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    ABSTRACT: Abnormal composition of intestinal bacteria-"dysbiosis"-is characteristic of Crohn's disease. Disease treatments include dietary changes and immunosuppressive anti-TNFα antibodies as well as ancillary antibiotic therapy, but their effects on microbiota composition are undetermined. Using shotgun metagenomic sequencing, we analyzed fecal samples from a prospective cohort of pediatric Crohn's disease patients starting therapy with enteral nutrition or anti-TNFα antibodies and reveal the full complement and dynamics of bacteria, fungi, archaea, and viruses during treatment. Bacterial community membership was associated independently with intestinal inflammation, antibiotic use, and therapy. Antibiotic exposure was associated with increased dysbiosis, whereas dysbiosis decreased with reduced intestinal inflammation. Fungal proportions increased with disease and antibiotic use. Dietary therapy had independent and rapid effects on microbiota composition distinct from other stressor-induced changes and effectively reduced inflammation. These findings reveal that dysbiosis results from independent effects of inflammation, diet, and antibiotics and shed light on Crohn disease treatments.
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    • "detect incipient or future vascular disease with our degree of follow-up. Of note, the use of tetracyclines has garnered some disturbing attention in the last several years including increased risk of inflammatory bowel disease (Margolis et al., 2010). A discussion of these risks is beyond the scope of this article, but is important to the understanding of tetracyclines (Margolis et al., 2007; Sergentanis et al., 2010). "
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    Full-text · Article · Mar 2014 · Journal of Investigative Dermatology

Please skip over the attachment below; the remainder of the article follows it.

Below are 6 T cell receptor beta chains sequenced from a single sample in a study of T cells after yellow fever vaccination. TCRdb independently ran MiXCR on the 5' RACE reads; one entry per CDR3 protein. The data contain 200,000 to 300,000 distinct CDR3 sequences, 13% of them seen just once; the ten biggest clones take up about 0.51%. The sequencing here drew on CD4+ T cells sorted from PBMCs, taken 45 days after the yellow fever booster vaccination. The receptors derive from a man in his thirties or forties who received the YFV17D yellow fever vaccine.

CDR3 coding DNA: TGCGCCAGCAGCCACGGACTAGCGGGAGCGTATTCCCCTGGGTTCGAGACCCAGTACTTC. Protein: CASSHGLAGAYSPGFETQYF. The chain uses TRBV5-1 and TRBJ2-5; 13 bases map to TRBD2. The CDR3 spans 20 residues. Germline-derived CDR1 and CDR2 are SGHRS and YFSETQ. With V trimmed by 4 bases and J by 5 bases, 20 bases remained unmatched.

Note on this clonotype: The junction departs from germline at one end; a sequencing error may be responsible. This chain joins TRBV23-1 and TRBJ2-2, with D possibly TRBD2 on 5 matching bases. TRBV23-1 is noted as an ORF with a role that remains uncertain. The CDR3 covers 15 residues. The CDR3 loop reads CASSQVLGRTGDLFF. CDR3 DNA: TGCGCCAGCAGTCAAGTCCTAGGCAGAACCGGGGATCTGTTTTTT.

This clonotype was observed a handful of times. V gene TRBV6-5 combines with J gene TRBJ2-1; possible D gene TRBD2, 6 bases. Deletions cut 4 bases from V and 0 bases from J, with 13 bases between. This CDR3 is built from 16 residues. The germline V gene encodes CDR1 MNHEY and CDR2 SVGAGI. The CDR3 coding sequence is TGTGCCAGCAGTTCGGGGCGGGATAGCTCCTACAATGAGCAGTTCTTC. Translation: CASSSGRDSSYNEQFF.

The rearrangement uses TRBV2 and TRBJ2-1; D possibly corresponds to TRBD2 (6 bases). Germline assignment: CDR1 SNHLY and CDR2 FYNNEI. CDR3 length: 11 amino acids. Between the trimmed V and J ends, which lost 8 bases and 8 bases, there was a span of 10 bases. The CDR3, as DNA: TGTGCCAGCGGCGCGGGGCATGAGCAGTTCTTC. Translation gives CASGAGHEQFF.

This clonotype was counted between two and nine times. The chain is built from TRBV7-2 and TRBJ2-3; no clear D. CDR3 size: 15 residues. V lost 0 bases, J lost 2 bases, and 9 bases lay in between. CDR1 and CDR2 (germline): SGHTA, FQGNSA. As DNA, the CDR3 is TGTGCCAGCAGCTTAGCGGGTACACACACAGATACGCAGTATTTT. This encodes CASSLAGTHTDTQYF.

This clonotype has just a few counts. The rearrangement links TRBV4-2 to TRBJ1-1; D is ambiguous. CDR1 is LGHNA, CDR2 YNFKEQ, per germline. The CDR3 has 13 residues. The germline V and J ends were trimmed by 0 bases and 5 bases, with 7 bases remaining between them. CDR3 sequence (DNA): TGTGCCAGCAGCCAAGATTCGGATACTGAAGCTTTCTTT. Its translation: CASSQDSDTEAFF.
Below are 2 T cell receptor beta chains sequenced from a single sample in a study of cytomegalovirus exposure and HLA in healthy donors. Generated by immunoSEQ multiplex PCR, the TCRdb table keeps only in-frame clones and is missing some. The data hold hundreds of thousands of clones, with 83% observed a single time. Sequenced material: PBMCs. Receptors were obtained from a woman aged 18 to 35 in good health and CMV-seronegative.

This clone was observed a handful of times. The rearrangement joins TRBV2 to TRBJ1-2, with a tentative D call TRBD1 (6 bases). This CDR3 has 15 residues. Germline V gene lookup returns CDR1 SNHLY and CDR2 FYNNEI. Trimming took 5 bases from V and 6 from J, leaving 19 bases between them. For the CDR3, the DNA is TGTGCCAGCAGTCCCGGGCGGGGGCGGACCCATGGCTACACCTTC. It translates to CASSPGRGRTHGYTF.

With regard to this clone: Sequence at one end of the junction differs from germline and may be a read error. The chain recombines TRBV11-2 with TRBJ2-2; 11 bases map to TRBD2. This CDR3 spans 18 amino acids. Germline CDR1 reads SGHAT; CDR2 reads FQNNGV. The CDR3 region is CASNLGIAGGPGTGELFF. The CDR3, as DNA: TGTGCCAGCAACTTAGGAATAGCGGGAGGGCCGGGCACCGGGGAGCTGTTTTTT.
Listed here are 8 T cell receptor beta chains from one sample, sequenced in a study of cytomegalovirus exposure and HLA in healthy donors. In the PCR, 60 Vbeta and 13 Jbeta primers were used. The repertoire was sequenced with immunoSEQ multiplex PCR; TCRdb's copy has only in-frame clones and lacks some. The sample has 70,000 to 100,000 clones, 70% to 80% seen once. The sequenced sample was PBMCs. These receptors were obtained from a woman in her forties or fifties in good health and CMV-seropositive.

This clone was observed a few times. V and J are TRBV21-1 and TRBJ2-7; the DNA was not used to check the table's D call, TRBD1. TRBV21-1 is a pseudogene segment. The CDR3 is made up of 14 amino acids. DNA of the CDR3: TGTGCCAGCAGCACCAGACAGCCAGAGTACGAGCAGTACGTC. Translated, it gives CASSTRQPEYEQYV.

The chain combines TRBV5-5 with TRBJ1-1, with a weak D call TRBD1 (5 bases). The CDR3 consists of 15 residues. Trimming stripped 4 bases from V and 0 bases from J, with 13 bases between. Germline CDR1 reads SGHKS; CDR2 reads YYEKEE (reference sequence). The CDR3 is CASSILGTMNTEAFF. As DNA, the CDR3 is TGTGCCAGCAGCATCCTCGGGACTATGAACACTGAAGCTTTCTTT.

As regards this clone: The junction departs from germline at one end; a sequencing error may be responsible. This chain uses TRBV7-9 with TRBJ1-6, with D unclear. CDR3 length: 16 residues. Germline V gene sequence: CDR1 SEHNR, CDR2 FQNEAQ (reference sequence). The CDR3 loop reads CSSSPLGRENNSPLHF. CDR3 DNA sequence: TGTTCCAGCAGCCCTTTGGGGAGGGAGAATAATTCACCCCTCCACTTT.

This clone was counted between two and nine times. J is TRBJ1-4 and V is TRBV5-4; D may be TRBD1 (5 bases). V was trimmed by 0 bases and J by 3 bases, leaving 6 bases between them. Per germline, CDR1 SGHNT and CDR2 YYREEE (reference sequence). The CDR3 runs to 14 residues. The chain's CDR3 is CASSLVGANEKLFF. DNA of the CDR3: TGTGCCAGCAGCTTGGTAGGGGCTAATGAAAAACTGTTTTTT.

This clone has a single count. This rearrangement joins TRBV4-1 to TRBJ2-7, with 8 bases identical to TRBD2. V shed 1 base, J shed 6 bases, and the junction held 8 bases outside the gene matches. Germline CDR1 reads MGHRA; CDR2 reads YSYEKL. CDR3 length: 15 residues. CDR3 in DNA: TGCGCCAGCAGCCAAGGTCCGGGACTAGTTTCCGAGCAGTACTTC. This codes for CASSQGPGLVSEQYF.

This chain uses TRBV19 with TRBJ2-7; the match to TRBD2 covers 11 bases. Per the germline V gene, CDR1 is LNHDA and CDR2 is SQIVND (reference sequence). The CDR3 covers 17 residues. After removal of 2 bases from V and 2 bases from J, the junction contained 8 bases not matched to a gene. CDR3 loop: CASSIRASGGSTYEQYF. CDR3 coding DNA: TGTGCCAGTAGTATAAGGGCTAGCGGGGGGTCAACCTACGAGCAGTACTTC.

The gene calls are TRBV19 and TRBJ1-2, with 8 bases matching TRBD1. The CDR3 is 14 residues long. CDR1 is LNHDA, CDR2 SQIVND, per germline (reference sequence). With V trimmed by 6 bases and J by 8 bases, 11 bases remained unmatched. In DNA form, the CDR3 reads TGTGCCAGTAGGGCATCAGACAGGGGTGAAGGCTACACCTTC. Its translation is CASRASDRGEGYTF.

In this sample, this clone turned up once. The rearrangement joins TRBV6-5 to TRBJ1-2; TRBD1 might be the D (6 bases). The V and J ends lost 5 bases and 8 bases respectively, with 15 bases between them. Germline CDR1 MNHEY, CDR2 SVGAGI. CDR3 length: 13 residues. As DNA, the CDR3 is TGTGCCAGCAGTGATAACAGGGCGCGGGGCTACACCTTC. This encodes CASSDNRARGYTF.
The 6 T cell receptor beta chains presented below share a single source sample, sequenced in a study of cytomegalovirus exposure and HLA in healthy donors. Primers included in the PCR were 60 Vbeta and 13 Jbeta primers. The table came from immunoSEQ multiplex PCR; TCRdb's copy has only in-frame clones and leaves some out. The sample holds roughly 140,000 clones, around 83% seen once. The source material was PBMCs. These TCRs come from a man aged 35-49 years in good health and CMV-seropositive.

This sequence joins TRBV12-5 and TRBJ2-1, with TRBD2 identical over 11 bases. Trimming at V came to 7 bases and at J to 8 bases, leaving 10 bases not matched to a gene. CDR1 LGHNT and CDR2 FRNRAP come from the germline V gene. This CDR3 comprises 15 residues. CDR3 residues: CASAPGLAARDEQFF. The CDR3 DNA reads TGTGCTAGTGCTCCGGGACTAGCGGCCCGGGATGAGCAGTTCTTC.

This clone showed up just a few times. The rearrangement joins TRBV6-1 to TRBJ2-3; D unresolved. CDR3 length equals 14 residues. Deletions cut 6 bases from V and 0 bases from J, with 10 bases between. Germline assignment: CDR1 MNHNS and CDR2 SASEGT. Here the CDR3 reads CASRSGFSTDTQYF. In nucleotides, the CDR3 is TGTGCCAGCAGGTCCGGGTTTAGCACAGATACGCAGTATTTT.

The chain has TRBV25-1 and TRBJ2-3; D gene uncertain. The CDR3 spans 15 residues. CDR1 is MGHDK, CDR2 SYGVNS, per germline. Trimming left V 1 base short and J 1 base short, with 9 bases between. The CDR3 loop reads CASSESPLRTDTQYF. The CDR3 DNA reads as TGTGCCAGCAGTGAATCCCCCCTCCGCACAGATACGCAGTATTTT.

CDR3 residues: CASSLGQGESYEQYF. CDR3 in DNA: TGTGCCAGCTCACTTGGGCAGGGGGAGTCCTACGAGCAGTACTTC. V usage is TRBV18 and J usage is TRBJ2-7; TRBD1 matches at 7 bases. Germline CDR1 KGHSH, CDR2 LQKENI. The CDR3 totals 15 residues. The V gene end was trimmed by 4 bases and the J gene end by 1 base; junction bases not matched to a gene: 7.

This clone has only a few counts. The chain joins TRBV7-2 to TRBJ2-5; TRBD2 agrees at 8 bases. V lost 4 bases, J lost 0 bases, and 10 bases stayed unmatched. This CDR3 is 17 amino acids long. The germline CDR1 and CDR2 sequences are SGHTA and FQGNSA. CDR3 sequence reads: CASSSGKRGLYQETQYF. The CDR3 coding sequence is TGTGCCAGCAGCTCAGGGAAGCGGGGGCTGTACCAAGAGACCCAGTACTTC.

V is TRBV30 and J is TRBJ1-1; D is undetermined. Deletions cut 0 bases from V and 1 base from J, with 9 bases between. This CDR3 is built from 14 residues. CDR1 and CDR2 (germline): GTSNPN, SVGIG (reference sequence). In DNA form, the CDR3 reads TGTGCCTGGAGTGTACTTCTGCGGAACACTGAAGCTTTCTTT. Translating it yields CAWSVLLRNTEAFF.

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    • "One negative study was limited by relatively few events, whereas a positive study did not account for medications and conditions that might be associated with IBD (Bernstein et al., 2009; Crockett et al., 2010). Importantly, our analysis adjusted for previous use of oral tetracyclines, which have been linked to increased risk of IBD (Margolis et al., 2010). No previous study has examined the association between topical acne medications and IBD. "
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    ABSTRACT: Limited evidence suggests that isotretinoin may be associated with inflammatory bowel disease (IBD). To explore this association, we conducted a retrospective population-based cohort study in British Columbia, Canada, among participants who were newly treated with isotretinoin or topical acne medications. The entire population of untreated provincial residents aged 12-29 years served as the reference group. During the 12-year study period, we identified 46,922 participants treated with isotretinoin, 184,824 treated with a topical acne medication, and 1,526,946 untreated individuals. Compared with untreated individuals, we observed no significant association between isotretinoin use and IBD (rate ratio (RR) 1.14; 95% confidence interval (CI) 0.92-1.41). As expected, we found no association with topical acne medications (RR 1.11; 95% CI 0.99-1.24). In prespecified secondary analyses, isotretinoin was associated with IBD among individuals aged 12-19 years (RR 1.39; 95% CI 1.03-1.87) and topical acne medications were associated with ulcerative colitis (RR 1.19; 95% CI 1.00-1.42). Our primary analyses found no association between isotretinoin and IBD. In prespecified secondary analyses, some evidence was found of associations with isotretinoin as well as topical acne medications, suggesting a possible association between IBD and acne itself. Additional research is needed to explore this possibility.Journal of Investigative Dermatology advance online publication, 25 October 2012; doi:10.1038/jid.2012.387.